Could Amazon Key Unlock Reverse Logistics?


Amazon Key became available to Prime subscribers today, November 8.

By getting inside your home, Amazon is taking steps beyond the long last mile of delivery, and putting products straight into your pantry or cupboards. Like magic. While the fate of Amazon Key lies in its success with consumers, the possibilities for innovation through the supply chain are very exciting.

Last week, we polled the Netrush office about Amazon Key. The results varied. On the surface, Amazon Key doesn’t sound like much to scream about. Let’s be honest: not everyone likes the idea of a stranger in your home, even if they are being monitored by camera.

1. The Power of Prime

By offering the service to its Prime subscriber base, Amazon is conducting a very calculated test. We don’t need to rehash subscriber stats: Prime is huge. If you can look beyond some of the initial discomfort the service might cause, Amazon Key could be a game-changer in reducing incidents of theft across office complexes and inside apartment buildings. Barriers to home delivery are lifted, and Amazon will be able to determine how successful the new delivery service has been.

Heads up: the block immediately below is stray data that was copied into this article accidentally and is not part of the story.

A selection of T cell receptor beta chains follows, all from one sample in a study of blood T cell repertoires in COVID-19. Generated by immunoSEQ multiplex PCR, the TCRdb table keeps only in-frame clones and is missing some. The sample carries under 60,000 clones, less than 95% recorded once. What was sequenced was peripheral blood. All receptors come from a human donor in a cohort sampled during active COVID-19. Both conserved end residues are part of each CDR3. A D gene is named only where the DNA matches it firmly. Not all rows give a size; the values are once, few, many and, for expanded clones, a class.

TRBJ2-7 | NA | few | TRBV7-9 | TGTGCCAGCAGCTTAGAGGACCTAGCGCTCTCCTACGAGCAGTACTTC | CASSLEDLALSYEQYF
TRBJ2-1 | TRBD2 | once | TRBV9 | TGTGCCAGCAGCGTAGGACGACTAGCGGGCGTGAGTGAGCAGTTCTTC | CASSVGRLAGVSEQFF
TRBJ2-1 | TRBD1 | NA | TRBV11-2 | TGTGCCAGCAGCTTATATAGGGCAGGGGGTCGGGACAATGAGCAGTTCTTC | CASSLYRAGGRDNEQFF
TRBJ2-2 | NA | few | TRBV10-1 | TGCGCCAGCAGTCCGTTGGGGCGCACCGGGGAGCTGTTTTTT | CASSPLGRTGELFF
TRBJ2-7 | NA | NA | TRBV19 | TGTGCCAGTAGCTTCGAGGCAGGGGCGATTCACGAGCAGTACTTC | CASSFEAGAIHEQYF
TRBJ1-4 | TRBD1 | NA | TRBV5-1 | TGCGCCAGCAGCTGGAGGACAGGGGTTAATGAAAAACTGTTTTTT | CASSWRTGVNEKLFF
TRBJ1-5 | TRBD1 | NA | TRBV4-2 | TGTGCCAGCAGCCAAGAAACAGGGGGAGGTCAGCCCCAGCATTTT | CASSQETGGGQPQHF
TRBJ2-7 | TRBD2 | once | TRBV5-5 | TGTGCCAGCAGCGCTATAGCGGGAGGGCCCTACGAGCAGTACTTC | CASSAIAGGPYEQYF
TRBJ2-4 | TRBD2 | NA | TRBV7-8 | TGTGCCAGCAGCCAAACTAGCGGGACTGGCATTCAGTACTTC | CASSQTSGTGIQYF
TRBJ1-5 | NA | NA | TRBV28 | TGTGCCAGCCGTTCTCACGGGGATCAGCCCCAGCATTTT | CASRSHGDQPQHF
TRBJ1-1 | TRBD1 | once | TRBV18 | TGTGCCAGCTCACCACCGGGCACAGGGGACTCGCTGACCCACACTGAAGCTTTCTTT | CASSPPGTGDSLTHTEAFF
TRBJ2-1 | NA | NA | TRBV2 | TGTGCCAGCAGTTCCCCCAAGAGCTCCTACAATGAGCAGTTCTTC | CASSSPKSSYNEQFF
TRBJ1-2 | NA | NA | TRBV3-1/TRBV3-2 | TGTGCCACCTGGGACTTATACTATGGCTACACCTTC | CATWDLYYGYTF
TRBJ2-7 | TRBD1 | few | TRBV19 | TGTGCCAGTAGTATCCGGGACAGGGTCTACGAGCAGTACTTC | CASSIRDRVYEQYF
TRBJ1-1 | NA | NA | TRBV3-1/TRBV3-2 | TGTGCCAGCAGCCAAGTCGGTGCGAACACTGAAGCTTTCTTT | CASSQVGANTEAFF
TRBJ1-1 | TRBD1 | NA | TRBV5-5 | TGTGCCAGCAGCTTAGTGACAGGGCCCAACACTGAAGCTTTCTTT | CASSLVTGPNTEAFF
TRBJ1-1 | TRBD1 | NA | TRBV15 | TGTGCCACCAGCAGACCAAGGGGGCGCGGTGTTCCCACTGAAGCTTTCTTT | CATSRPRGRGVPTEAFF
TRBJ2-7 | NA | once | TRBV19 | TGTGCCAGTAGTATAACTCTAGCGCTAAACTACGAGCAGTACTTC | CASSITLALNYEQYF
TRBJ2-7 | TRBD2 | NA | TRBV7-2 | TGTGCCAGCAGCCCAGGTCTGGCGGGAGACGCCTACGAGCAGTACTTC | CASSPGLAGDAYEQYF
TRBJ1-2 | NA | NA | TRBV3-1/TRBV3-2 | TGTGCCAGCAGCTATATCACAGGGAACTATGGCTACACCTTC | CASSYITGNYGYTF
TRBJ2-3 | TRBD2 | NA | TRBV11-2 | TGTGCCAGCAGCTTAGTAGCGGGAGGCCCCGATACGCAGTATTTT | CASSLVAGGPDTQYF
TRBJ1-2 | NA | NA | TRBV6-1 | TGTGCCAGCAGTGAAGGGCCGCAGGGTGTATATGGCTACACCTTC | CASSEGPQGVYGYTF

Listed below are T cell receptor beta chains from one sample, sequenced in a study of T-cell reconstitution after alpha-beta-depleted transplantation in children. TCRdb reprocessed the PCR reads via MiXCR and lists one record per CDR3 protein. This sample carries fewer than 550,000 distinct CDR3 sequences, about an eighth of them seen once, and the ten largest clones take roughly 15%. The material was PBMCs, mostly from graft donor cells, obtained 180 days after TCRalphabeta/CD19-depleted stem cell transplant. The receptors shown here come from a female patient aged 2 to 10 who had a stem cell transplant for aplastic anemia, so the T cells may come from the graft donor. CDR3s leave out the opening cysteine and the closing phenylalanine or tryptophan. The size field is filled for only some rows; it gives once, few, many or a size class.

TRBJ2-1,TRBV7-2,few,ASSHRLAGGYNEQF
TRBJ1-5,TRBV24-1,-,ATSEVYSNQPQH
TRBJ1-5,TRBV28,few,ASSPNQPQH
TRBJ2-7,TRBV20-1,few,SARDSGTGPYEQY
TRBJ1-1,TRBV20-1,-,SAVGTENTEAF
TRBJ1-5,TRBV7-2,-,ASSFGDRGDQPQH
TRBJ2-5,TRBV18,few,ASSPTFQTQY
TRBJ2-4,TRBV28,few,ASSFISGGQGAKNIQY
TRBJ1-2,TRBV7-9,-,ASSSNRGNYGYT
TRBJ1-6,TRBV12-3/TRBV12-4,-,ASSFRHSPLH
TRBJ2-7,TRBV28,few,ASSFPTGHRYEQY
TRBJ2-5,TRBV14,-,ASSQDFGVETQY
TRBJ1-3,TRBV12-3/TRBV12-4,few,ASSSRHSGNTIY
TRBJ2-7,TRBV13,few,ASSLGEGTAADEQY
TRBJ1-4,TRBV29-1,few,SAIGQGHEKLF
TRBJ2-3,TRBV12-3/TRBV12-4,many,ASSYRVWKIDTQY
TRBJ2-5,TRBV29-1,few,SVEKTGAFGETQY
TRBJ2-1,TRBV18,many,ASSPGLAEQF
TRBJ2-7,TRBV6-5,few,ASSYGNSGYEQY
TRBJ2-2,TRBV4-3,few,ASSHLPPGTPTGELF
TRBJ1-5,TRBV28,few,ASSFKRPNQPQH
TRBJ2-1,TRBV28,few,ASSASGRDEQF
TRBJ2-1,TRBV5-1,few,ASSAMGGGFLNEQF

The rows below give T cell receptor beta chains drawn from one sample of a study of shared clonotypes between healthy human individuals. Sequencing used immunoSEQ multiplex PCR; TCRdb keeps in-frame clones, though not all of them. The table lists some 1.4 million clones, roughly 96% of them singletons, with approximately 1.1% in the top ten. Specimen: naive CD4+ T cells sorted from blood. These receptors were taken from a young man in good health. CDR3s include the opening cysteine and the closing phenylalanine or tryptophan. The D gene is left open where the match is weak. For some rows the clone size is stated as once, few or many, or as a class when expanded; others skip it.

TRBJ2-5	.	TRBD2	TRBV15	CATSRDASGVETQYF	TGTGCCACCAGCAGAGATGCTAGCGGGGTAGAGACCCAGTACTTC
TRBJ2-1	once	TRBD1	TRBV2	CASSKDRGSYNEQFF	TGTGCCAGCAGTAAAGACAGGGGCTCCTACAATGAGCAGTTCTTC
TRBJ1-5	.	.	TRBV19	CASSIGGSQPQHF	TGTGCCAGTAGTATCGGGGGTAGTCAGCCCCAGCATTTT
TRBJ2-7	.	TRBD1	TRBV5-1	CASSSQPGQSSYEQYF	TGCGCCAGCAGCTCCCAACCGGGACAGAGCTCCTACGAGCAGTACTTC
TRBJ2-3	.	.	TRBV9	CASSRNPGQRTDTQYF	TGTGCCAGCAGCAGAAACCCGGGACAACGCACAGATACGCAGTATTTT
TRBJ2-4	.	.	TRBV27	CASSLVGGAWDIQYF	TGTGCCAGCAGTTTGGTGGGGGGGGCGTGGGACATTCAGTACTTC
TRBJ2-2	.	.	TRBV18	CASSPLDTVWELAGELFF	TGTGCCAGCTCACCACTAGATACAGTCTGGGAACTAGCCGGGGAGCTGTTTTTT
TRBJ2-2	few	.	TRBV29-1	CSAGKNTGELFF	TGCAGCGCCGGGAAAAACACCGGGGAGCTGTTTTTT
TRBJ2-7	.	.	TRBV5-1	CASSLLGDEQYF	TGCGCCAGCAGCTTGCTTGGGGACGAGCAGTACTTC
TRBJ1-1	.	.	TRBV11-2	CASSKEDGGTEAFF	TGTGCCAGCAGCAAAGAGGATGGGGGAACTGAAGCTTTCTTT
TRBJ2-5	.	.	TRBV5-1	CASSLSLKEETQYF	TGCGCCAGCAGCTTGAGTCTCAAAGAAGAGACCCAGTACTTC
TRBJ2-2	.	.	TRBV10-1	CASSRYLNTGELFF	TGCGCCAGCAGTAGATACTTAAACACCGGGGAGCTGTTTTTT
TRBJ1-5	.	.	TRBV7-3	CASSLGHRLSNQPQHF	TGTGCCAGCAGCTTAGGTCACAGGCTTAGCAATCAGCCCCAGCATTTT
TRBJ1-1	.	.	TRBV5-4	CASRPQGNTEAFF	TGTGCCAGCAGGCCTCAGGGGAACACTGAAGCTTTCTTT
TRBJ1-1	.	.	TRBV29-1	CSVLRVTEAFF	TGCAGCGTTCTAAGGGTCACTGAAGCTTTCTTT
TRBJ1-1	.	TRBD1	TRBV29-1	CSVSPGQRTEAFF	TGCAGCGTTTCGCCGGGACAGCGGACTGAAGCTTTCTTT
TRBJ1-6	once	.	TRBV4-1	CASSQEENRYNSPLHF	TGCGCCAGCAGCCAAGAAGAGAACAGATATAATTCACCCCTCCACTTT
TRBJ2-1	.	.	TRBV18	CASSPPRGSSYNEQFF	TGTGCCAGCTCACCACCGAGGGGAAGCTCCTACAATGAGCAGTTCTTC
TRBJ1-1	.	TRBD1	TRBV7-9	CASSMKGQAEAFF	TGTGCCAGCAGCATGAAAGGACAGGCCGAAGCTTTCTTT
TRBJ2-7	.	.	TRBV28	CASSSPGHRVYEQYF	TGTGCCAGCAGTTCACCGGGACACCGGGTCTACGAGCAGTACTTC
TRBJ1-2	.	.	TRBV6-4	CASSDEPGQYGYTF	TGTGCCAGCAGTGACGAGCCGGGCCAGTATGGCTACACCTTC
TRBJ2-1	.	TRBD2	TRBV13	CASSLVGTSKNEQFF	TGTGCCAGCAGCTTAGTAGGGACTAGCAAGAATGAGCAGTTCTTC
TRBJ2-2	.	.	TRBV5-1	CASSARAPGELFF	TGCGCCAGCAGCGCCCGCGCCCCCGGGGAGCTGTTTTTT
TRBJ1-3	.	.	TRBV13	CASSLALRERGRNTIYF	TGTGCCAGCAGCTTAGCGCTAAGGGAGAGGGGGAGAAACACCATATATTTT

2. Product  Exchanges: A Case for Reverse Logistics?

Returns are a cost center and a hassle to customers, manufacturers, and retailers. If product returns or exchanges were couched into the Amazon Key service, it would be a way to save costs for consumers, the environment, and Amazon.

3. Reduce Wrap Rage

The National Retail Federation forecasts that holiday shopping will generate upward of $670B, 59% of which is expected to be spent online. If Amazon were to invest in reverse supply chain capabilities, removing some of the boxes it so gleefully delivers in favor of a container, relieving overburdened recycling bins across the nation, it would bode well in its struggle to shake off negative public perceptions about the impact of Amazon Prime.